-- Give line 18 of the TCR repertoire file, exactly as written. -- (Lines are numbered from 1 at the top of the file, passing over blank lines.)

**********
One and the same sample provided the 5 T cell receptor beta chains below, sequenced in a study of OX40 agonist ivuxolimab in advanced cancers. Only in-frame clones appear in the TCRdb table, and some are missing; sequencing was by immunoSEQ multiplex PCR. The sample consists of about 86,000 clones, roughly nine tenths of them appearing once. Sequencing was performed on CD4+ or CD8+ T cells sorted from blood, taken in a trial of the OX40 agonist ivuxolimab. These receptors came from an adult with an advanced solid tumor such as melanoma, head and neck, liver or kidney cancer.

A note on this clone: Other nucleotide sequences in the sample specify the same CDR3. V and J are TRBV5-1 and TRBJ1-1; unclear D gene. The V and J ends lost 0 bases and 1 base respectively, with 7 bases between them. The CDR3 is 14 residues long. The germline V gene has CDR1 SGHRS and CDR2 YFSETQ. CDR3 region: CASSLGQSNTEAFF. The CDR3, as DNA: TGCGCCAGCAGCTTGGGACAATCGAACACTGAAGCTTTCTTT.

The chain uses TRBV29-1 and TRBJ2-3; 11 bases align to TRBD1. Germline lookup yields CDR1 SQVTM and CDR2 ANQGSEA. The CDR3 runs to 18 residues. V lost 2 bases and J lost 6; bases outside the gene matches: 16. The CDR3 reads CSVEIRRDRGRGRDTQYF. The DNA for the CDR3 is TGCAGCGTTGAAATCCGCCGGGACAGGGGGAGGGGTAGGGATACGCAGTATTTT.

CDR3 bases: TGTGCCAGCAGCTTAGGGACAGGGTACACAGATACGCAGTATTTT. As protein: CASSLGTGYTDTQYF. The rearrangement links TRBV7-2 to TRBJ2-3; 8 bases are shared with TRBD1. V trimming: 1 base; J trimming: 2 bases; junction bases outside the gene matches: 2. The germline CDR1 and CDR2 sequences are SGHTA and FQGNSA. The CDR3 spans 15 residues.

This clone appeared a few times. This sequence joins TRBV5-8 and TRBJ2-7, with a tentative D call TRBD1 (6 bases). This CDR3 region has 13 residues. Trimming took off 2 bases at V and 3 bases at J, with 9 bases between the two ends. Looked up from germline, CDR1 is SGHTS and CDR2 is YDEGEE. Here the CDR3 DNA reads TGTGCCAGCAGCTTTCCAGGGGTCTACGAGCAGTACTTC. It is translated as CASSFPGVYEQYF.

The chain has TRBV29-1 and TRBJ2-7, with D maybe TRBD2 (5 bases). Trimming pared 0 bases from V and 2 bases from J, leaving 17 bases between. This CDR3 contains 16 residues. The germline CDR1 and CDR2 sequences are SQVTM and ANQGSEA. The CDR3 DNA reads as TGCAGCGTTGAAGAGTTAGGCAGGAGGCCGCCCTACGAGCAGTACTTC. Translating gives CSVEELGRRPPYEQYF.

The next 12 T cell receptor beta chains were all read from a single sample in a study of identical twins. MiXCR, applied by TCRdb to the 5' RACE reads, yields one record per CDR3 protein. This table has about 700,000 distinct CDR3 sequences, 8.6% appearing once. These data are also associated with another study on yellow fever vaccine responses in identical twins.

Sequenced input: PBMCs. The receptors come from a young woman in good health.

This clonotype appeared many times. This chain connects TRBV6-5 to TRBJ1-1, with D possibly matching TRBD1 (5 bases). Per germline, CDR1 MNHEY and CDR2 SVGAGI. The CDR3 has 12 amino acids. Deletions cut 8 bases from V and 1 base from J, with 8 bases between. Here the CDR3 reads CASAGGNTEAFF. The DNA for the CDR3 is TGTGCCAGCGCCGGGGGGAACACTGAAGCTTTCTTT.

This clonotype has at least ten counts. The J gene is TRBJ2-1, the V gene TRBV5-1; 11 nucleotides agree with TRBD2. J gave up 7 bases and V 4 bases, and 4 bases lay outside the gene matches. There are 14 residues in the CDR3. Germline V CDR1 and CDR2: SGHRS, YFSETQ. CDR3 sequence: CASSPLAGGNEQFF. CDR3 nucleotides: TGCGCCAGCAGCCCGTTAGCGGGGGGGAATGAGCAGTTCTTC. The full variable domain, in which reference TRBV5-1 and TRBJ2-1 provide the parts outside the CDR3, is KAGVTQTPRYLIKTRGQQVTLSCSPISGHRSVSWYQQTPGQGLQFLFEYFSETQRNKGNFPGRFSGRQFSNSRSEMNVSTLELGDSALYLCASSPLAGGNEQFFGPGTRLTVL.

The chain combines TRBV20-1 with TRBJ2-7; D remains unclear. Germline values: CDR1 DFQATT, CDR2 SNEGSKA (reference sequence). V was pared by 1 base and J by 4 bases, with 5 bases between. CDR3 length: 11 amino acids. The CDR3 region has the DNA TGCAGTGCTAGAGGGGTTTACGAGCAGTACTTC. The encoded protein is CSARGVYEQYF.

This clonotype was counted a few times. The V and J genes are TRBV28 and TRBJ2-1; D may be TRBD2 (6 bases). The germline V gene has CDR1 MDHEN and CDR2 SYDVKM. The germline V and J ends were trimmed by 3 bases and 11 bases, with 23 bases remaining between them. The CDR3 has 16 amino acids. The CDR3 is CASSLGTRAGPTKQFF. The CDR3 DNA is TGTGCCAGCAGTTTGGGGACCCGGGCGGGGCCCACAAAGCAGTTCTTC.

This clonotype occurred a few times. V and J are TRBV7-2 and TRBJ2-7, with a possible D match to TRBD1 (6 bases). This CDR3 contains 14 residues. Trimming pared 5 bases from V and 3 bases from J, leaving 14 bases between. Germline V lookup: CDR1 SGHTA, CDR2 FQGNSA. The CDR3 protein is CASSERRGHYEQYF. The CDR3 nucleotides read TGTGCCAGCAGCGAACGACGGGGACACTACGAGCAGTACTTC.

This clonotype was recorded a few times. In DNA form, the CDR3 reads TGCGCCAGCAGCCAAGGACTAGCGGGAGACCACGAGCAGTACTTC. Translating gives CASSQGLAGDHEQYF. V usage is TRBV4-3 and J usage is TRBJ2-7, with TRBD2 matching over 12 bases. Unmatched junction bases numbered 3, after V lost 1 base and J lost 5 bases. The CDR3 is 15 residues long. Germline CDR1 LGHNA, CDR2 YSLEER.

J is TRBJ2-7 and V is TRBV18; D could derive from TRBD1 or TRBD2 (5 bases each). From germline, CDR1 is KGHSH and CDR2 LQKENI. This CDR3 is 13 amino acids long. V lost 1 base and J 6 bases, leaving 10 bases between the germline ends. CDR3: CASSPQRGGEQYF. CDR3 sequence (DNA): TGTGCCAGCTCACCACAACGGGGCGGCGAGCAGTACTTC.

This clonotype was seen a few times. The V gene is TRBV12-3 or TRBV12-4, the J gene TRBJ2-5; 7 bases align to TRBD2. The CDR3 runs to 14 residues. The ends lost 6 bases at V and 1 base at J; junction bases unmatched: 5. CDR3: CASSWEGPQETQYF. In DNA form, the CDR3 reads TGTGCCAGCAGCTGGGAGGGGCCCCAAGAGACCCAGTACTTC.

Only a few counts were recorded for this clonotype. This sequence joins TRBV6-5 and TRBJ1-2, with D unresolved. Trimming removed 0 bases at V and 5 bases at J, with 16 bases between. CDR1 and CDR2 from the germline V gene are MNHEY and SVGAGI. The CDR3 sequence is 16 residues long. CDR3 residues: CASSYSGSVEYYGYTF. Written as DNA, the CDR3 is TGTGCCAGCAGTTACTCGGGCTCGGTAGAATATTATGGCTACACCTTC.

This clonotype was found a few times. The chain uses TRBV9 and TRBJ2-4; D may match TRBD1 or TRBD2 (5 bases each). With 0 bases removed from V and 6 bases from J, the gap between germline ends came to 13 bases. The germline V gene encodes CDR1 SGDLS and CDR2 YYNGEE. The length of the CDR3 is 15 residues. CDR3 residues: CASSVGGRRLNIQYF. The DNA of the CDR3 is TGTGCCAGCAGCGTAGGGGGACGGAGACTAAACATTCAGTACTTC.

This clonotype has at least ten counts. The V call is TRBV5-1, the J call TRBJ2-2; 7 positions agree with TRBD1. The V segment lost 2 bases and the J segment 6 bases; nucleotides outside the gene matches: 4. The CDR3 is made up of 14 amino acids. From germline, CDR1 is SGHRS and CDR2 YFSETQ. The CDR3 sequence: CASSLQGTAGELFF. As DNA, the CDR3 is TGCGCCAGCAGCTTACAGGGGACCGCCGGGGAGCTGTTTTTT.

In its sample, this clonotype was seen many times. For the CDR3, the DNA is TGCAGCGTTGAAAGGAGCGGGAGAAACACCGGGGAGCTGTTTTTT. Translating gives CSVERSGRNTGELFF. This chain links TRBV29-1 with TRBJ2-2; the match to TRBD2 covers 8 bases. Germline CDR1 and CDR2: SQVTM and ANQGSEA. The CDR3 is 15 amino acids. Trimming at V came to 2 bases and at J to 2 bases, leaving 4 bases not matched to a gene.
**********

This clonotype was found a few times. The chain uses TRBV9 and TRBJ2-4; D may match TRBD1 or TRBD2 (5 bases each). With 0 bases removed from V and 6 bases from J, the gap between germline ends came to 13 bases. The germline V gene encodes CDR1 SGDLS and CDR2 YYNGEE. The length of the CDR3 is 15 residues. CDR3 residues: CASSVGGRRLNIQYF. The DNA of the CDR3 is TGTGCCAGCAGCGTAGGGGGACGGAGACTAAACATTCAGTACTTC.